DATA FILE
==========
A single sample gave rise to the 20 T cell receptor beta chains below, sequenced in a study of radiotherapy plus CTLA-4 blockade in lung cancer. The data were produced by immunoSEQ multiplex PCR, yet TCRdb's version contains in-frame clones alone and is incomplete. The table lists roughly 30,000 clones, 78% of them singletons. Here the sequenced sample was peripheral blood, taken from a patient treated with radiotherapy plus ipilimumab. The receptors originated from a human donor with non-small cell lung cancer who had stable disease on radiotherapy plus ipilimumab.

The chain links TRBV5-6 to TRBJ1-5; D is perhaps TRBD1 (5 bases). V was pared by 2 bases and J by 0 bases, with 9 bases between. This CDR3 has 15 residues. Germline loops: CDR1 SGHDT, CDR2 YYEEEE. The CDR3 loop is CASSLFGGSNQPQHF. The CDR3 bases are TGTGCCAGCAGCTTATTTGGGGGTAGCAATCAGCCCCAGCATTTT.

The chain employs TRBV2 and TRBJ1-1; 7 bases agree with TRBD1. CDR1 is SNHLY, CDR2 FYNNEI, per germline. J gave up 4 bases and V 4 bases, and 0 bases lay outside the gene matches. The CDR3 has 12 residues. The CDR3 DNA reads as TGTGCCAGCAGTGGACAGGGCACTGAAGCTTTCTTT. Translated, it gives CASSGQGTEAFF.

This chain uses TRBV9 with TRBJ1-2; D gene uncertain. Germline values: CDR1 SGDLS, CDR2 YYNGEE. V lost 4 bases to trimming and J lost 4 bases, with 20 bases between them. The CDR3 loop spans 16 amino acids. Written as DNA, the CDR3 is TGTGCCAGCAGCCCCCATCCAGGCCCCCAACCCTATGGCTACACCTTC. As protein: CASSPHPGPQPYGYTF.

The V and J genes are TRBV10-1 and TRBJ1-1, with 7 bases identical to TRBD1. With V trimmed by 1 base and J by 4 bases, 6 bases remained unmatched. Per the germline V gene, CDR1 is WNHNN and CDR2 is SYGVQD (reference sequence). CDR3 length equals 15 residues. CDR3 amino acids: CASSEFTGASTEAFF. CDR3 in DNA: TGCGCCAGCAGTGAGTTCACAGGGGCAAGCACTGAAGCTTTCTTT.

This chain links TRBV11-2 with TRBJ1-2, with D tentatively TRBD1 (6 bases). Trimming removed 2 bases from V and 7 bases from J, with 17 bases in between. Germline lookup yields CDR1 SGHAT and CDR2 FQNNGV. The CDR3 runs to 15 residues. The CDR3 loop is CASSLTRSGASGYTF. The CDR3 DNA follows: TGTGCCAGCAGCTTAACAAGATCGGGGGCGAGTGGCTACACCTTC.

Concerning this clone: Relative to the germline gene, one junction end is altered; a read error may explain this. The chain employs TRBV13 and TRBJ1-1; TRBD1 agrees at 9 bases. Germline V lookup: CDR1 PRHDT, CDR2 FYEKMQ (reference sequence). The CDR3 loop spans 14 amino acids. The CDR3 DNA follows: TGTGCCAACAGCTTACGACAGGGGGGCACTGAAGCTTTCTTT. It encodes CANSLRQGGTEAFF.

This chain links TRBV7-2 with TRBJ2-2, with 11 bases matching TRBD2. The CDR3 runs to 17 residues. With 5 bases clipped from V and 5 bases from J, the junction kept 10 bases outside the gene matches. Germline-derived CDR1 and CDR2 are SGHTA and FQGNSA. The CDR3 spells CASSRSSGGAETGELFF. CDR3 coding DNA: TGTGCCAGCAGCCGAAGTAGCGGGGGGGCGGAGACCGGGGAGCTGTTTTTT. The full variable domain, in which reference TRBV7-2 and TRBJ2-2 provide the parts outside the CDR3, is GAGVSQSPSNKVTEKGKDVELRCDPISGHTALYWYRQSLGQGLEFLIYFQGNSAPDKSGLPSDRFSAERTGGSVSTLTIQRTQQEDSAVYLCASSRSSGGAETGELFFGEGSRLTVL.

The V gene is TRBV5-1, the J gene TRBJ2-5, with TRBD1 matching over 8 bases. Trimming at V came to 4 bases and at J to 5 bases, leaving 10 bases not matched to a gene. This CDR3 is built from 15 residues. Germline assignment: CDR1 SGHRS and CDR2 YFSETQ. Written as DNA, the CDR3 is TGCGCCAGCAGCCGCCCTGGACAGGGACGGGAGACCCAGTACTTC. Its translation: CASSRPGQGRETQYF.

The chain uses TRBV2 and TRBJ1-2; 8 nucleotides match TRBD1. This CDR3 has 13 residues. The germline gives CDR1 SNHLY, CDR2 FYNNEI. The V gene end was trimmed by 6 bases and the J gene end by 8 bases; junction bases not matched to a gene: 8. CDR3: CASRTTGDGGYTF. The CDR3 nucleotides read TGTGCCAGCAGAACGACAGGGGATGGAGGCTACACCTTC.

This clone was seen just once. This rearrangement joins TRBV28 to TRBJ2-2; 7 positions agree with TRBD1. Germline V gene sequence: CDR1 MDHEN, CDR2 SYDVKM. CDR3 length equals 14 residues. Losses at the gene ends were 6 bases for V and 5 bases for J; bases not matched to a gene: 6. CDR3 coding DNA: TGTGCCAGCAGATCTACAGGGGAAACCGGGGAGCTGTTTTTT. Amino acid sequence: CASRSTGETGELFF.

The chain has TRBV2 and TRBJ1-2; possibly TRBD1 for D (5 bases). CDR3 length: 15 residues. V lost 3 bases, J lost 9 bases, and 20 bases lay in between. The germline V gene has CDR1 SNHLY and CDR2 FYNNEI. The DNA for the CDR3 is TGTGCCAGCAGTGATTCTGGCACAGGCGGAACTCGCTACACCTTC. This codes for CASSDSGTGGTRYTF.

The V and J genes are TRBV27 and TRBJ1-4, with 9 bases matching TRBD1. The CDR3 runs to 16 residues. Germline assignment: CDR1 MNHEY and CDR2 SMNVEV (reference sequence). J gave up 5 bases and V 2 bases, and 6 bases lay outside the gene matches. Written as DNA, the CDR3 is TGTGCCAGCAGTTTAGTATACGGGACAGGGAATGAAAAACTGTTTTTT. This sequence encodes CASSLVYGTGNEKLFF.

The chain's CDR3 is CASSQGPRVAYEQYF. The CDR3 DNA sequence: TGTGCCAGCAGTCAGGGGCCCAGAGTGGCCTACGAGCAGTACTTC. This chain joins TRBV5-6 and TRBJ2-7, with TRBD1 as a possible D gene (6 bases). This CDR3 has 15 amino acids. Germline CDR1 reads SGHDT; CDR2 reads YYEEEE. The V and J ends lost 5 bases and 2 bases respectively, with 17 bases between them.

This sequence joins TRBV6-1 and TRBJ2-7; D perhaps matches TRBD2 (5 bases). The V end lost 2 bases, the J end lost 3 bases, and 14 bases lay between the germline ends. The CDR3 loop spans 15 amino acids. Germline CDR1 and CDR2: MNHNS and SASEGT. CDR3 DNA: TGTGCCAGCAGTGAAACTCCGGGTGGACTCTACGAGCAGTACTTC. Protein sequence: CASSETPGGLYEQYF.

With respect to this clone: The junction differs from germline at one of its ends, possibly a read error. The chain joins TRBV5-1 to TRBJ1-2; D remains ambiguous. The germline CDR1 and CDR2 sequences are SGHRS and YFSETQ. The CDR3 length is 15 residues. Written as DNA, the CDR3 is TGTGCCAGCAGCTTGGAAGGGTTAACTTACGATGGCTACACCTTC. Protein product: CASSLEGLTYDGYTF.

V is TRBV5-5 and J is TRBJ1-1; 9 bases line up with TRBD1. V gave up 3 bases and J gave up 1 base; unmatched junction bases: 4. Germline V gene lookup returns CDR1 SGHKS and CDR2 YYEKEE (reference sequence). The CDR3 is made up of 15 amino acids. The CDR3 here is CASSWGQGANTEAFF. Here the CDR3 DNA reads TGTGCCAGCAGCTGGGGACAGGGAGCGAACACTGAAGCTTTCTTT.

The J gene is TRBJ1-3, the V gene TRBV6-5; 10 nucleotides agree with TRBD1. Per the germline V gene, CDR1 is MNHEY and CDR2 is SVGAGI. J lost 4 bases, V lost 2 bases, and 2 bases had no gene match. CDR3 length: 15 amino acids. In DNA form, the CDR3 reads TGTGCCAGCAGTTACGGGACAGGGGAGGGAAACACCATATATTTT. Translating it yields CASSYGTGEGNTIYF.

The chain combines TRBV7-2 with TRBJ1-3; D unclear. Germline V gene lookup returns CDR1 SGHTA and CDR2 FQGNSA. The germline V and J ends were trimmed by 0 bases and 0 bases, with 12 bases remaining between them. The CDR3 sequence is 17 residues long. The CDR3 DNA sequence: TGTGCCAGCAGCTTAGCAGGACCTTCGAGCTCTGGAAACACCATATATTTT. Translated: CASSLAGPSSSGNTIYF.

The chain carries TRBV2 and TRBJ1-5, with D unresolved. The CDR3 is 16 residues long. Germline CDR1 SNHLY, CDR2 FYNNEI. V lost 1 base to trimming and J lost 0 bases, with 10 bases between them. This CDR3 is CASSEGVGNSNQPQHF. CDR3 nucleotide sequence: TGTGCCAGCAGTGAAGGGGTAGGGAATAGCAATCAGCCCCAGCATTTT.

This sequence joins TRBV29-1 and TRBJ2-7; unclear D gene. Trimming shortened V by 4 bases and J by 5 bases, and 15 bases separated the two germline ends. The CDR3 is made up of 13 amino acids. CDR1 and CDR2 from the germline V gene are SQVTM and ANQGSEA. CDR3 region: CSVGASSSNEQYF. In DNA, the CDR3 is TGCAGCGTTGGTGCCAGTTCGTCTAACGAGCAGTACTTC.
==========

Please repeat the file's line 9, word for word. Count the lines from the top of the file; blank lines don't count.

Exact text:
The V gene is TRBV5-1, the J gene TRBJ2-5, with TRBD1 matching over 8 bases. Trimming at V came to 4 bases and at J to 5 bases, leaving 10 bases not matched to a gene. This CDR3 is built from 15 residues. Germline assignment: CDR1 SGHRS and CDR2 YFSETQ. Written as DNA, the CDR3 is TGCGCCAGCAGCCGCCCTGGACAGGGACGGGAGACCCAGTACTTC. Its translation: CASSRPGQGRETQYF.